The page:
The beloved architectural style known as Craftsman has undeniably British roots, yet it’s unmistakably American, from Oregon to Alabama to Illinois. Might that explain its enduring appeal?
Georgia Coalition Offers Voluntary 'Visitability' Program
While a handful of municipalities across the country require new homes to meet 'visitability' standards, a Georgia coalition is taking a broader tack.
While a handful of municipalities across the country require new homes to meet "visitability" standards, a Georgia coalition is taking a broader tack. AARP Georgia, Concrete Change, the Home Builders Association of Georgia and other public and private entities created EasyLiving Home, a voluntary, statewide program that first certified a home in 2002.
To be certified, homes must have first-floor accessibility, including three key components:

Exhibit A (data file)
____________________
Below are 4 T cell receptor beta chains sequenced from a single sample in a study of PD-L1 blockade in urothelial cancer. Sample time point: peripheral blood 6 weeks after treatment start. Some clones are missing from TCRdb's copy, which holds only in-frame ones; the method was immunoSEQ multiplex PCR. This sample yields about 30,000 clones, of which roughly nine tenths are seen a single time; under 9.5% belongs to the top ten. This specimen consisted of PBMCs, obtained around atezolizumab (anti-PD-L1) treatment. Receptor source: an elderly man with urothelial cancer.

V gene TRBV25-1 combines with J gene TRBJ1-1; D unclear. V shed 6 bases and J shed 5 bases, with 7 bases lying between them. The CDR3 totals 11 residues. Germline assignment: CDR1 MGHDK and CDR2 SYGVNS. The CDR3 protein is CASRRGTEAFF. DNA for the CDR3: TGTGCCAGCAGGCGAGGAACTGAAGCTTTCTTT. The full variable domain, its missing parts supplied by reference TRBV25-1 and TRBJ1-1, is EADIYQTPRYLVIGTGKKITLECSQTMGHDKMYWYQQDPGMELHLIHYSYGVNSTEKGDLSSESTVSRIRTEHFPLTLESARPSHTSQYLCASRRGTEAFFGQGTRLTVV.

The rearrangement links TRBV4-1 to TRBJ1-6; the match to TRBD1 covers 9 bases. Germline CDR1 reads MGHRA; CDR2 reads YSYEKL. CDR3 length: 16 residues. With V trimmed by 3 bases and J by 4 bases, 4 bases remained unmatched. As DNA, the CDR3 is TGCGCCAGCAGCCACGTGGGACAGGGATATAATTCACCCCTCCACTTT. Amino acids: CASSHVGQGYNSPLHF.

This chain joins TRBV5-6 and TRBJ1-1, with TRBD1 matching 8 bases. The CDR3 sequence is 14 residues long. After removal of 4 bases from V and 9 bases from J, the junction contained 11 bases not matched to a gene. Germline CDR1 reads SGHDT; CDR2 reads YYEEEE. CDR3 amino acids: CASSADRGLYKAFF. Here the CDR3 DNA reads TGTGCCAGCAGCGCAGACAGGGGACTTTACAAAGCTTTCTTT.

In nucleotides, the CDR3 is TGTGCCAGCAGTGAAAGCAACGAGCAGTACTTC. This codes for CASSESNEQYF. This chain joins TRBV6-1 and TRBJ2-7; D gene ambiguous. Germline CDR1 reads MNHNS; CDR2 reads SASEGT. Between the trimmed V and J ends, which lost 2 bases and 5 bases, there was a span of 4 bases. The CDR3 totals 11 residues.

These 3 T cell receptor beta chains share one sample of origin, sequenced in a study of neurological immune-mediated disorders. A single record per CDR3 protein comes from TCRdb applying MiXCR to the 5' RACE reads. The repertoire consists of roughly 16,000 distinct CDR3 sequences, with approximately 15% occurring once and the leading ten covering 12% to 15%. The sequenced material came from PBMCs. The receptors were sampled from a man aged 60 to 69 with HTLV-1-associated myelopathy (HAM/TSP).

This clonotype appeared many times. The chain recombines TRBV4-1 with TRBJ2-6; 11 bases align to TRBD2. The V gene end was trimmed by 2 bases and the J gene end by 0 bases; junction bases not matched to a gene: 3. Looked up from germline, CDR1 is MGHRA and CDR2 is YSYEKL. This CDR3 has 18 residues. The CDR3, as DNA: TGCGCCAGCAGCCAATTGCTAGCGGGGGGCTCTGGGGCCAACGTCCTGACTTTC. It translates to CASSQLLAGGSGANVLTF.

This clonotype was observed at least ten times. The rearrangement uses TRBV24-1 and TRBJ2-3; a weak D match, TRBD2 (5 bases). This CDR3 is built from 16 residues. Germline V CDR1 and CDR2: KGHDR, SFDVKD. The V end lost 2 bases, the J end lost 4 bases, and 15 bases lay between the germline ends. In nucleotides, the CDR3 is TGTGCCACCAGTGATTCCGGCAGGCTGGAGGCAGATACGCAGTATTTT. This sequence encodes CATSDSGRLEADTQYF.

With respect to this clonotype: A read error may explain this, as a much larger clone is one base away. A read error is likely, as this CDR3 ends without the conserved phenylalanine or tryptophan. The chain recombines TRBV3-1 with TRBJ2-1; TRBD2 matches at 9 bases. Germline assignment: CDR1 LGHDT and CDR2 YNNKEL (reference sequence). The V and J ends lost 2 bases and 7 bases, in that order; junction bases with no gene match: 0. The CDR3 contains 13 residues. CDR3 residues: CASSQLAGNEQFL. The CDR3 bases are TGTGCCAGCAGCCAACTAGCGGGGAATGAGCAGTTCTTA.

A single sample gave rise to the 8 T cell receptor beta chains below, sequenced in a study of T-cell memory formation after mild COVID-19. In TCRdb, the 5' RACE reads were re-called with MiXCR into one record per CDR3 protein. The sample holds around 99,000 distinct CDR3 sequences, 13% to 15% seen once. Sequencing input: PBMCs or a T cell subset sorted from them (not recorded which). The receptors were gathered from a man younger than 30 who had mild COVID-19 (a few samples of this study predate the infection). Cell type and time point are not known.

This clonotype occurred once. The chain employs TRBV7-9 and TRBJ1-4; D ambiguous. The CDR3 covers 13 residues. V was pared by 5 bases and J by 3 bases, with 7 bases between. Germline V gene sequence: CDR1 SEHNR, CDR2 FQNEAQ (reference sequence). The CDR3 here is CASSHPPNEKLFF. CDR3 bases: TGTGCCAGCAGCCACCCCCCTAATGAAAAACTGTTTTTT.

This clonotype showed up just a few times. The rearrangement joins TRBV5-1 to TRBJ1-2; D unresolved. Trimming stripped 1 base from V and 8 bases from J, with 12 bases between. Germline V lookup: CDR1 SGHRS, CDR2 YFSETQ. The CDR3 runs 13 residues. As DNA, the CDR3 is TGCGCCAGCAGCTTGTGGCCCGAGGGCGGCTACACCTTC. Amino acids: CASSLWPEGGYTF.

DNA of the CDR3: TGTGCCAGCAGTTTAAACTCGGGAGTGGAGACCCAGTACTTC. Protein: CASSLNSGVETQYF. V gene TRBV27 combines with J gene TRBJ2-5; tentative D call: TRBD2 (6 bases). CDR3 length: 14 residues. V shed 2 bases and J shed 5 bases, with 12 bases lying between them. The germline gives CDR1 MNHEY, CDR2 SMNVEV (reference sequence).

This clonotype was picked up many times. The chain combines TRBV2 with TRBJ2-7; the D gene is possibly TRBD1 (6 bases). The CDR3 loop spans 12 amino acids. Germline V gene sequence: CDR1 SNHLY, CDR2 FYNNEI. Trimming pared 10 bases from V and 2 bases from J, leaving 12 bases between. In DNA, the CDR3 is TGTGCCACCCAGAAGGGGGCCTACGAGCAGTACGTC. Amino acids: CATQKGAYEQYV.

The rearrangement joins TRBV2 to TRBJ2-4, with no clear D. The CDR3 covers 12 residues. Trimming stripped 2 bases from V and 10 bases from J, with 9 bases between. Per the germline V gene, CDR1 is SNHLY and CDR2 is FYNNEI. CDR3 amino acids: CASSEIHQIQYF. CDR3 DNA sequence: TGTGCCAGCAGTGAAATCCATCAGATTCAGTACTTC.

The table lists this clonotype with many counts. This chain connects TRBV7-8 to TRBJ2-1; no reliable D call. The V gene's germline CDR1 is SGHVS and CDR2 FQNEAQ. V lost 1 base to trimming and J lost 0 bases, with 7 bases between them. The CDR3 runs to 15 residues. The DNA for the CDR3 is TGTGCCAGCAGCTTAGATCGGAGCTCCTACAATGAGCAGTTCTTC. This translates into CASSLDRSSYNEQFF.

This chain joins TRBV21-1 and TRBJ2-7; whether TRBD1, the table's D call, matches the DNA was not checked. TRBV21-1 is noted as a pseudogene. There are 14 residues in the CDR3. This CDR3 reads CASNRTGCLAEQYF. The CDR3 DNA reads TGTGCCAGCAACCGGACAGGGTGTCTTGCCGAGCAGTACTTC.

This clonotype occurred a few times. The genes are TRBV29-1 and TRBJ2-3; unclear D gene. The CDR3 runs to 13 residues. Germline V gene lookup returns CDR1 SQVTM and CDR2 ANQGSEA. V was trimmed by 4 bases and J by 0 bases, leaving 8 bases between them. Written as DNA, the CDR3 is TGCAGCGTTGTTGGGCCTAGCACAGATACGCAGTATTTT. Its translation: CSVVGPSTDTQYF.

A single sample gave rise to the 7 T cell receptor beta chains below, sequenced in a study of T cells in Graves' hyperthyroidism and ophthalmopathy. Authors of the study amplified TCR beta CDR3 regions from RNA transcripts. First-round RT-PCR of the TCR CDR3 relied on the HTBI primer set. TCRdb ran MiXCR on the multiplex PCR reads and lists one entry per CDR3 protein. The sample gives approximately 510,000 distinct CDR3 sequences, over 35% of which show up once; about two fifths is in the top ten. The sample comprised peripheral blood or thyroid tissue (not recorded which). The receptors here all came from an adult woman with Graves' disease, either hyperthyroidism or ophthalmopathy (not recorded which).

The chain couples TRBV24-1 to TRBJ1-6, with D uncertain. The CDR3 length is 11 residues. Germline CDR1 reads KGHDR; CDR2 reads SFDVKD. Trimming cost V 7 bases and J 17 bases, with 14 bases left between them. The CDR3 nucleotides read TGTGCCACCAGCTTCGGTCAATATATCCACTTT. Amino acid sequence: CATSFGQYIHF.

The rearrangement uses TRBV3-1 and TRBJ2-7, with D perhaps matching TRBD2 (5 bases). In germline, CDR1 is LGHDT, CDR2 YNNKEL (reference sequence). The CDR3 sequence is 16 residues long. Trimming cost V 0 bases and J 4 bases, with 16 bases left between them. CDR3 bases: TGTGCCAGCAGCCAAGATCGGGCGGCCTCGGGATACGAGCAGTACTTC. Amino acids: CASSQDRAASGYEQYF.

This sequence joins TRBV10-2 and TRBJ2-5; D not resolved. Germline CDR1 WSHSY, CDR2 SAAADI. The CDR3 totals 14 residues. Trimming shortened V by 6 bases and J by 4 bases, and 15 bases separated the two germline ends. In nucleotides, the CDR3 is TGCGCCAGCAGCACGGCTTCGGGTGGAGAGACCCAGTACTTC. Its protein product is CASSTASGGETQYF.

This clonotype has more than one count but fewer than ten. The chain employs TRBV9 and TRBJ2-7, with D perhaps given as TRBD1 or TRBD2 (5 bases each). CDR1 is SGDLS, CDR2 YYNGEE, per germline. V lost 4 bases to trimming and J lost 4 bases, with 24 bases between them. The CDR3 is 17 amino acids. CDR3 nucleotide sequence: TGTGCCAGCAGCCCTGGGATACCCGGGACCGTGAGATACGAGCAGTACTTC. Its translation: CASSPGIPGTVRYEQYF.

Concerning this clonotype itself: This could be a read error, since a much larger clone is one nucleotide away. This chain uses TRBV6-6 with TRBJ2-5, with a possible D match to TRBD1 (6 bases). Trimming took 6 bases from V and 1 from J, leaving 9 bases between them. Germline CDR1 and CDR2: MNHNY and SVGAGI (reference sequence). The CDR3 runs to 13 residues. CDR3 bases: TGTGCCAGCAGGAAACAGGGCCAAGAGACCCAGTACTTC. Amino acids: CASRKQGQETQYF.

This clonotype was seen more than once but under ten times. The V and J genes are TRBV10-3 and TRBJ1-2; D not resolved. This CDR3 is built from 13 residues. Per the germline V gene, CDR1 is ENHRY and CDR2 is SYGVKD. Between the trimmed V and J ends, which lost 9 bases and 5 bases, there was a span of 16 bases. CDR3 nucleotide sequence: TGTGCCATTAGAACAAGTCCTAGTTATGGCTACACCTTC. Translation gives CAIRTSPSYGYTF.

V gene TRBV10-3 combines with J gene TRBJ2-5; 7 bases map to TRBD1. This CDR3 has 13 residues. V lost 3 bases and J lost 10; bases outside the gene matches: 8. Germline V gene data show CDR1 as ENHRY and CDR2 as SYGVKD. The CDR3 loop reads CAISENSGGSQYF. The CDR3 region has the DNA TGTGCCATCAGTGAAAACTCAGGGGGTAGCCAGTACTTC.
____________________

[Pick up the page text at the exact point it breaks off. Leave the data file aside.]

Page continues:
- Easy access: a step-free entrance
- Easy passage: 32-inch-wide doors
- Easy use: a main-floor bedroom, kitchen, entertainment area and wheelchair-maneuverable bathroom
Program director Bonnie Bonham says building to EasyLiving Home standards adds $50 to $500 to the home’s cost, including certification fees.
EasyLiving Home lists 18 registered builders, has certified 40 homes and reports that 100 more designed for certification are planned.
Atlanta-area builder Bobby Lunceford constructs 35 homes a year, ranging in price from $300,000 to $3 million, and has been including accessibility features for years. He promotes the EasyLiving Home certification, including its ability to boost resale value, in his marketing.
He says accessible homes appeal to people who want to age in place as well as those with disabilities. He also points out that an injury can temporarily limit mobility at any time.
The EasyLiving Home program offers builders marketing support and use of the logo. Bonham says a national replication process is in the works, with a goal of a spring 2005 rollout in other states. For more information, visit www.easylivinghome.org.